As these children grow older, they are actually, in many cases, at high risk of being seriously injured or even killed by this harmful thing, obesity. Only six years ago a survey was taken up that led to knowledge of estimated deaths caused by obesity-related illness. The astounding statistic shows that 112,000 to 325,000 American adults die from it every year. This means that people with the highest BMI’s are twice more likely to die prematurely than the average American. Here are a few examples of the illnesses caused by obesity: type 2 diabetes, cancer, cardiovascular (heart) disease, and asthma.
Who Is To Blame? Daniel Weintraub’s article, “The Battle Against Fast Food Begins in the Home,” argues “26 percent of school children (in California) are overweight.” (42) So who’s to blame for this epidemic? According to Weintraub, “It’s the fault of parents who let their kids eat unhealthy food and sit in front of the television or computer for hours at a time,” (42) Many of our country’s people blame the fast food industry for over-advertising, selling unhealthy food, and selling oversized portions. However, others such as Weintraub argue that obesity is a matter of parent responsibility. I do agree with him at a certain degree that parents are the ones to blame instead of fast food companies.
David starts by teasing these overweight individuals that are bring a lawsuit against McDonalds, but then later admits that he used to be overweight as a child and was able to change his life around. He made a point to show health concerns with being obese and eating fast food regularly, such as type two diabetes which has risen about twenty-five percent since 1994. This raise in diabetes also requires much funding for the United States to spend to try to find a cure. David explains how there is very few alternatives for the youth of America because those health alternatives are more expensive and harder to find. False advertising is also another unpleasant practice that fast food companies use to lure in costumers.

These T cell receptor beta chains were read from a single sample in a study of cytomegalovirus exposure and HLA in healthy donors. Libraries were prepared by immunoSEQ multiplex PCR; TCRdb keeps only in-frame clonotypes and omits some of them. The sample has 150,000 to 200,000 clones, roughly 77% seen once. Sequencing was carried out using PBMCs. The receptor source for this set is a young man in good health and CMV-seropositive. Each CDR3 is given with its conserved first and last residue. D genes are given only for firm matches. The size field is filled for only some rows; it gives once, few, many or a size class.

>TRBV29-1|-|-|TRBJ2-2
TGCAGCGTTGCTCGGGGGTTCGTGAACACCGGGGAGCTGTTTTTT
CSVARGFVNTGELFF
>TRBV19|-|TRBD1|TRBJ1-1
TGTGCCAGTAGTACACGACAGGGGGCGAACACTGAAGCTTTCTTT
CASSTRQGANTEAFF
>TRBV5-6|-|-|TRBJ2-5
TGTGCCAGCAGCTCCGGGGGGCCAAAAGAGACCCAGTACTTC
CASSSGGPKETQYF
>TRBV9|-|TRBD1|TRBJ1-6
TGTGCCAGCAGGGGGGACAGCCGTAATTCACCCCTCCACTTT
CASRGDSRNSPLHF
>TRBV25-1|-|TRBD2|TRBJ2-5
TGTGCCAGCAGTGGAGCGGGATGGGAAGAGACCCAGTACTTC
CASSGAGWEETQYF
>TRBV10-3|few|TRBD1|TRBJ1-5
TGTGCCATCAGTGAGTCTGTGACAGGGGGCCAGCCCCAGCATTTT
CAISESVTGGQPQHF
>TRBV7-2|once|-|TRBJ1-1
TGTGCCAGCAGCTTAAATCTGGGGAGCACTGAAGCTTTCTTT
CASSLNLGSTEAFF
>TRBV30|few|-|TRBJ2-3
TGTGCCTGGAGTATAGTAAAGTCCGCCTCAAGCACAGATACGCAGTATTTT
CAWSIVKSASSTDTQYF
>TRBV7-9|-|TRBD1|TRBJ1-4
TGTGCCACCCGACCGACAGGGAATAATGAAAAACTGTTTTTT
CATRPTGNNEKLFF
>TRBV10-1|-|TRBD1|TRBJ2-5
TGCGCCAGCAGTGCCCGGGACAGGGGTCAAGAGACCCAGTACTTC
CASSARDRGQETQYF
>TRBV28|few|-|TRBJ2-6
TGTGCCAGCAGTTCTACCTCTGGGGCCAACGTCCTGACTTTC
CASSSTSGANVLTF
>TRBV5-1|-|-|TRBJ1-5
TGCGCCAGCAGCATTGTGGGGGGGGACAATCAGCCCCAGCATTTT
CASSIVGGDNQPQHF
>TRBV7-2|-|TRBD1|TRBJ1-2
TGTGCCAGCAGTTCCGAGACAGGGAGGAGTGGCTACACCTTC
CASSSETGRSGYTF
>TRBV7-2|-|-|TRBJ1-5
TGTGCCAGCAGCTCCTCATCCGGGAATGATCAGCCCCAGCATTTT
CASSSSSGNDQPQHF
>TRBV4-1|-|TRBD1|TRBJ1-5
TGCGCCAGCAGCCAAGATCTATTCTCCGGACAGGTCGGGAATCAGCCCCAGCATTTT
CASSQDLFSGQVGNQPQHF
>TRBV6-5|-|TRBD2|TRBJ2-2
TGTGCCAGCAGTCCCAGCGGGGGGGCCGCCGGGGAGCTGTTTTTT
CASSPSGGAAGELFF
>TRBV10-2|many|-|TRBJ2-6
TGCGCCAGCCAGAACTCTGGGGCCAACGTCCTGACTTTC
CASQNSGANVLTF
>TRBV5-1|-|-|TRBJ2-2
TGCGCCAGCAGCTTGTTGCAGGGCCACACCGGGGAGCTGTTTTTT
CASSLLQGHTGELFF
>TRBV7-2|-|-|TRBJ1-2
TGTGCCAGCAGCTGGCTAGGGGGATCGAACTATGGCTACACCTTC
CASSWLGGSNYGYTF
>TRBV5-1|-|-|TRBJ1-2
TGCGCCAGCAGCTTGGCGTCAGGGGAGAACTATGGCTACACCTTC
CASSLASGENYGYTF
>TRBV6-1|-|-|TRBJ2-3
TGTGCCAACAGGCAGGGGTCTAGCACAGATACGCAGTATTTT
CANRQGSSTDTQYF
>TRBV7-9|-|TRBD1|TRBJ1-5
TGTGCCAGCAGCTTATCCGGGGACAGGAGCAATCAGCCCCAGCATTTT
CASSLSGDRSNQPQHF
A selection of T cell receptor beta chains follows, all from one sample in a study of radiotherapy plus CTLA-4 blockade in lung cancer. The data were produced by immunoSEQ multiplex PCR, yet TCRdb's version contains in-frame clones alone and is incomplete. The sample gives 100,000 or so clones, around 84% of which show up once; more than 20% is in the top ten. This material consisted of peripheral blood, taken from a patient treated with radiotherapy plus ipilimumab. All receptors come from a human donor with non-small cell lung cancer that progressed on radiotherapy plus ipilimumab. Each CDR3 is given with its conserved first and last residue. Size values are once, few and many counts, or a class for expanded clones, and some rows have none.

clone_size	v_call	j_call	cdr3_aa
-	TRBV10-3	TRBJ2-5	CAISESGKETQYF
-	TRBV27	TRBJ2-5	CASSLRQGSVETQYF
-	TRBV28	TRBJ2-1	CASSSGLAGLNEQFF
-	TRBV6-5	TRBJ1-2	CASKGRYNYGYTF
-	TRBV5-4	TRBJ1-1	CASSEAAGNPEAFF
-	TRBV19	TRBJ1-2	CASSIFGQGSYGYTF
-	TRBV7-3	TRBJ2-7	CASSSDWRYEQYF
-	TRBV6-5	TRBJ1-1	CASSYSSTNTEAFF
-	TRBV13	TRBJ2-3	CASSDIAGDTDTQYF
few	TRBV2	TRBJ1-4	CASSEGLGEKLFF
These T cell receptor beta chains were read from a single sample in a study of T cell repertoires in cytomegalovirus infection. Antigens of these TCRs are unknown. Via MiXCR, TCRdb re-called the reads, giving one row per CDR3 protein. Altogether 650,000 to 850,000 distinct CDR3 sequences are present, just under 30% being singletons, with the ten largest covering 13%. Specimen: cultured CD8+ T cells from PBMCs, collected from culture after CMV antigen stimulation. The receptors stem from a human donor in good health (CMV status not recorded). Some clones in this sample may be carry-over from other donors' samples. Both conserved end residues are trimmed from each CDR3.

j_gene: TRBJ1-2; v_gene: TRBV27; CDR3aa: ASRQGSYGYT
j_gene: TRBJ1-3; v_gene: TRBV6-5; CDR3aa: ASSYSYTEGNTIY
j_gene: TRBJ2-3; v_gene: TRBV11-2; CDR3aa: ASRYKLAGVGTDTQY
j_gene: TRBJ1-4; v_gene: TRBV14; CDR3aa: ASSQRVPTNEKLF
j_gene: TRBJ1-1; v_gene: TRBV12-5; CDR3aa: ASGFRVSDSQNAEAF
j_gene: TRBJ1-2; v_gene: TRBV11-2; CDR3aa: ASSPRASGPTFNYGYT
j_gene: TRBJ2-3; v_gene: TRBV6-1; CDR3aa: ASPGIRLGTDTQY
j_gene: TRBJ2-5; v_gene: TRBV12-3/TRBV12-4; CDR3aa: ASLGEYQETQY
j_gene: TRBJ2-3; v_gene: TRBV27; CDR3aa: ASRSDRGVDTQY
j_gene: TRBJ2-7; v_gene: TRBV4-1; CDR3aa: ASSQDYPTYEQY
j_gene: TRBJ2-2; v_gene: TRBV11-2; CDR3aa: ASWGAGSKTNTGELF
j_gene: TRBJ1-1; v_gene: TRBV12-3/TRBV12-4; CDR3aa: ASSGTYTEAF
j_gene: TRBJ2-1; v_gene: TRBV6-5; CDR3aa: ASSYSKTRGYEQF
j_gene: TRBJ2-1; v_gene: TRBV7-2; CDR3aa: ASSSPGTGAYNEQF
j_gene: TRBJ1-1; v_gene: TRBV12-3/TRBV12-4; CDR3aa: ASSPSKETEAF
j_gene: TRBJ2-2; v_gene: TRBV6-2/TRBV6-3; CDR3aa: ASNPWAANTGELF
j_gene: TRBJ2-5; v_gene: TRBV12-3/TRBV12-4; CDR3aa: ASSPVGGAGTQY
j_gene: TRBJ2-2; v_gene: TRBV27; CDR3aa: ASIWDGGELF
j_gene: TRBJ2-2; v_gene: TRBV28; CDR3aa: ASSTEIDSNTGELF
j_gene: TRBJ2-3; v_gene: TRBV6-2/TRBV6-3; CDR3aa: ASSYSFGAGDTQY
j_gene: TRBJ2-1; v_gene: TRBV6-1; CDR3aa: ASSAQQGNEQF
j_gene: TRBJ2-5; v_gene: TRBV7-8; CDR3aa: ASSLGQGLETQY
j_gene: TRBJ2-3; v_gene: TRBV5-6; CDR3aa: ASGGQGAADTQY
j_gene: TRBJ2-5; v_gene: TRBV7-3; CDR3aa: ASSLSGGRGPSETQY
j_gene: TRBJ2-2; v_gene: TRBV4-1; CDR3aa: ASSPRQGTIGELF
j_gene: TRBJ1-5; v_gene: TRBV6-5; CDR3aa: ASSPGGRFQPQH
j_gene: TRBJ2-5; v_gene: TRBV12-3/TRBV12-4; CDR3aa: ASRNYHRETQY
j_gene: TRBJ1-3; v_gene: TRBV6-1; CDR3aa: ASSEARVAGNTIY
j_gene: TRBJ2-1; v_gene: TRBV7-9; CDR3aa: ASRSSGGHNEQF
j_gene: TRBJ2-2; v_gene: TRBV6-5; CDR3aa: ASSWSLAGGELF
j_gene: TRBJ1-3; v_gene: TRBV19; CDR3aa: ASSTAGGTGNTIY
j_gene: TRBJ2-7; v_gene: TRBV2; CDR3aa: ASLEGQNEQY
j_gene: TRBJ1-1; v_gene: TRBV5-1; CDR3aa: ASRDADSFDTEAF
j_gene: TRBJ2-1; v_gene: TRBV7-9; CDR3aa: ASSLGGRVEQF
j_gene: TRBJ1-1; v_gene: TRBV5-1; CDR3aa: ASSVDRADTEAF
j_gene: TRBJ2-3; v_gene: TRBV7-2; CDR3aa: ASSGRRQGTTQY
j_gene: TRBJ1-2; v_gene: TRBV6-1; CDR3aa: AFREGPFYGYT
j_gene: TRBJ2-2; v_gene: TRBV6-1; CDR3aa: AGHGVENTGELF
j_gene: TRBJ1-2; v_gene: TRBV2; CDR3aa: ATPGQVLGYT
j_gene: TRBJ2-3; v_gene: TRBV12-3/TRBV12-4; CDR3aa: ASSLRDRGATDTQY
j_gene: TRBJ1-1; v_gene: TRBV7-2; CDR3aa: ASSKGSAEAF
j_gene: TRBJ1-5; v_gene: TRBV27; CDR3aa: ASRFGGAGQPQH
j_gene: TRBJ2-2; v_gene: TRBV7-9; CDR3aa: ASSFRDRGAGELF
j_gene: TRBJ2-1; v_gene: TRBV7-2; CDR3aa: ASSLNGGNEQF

Ryan Witt Doug Peterson ENC1101 December 5, 2014 The Soda Ban Act With portion sizes at chain-restaurants skyrocketing 457 percent over the last 20 years, it’s not hard to believe that in 2030 an estimated 42 percent of Americans will be obese. Statistics like this are what began the Soda Ban’s evolution. In the efforts to “help people help themselves by simply saying ‘No.’” as Nadia Arumugam would say, the soda ban restricts or puts a limit on the size drink Americans can purchase at most food franchises. However, will restricting the public of what they desire ultimately control the consumption of sugary beverages? The world can only advance through education, thus the Soda Ban’s restriction on sugary drinks contributed towards a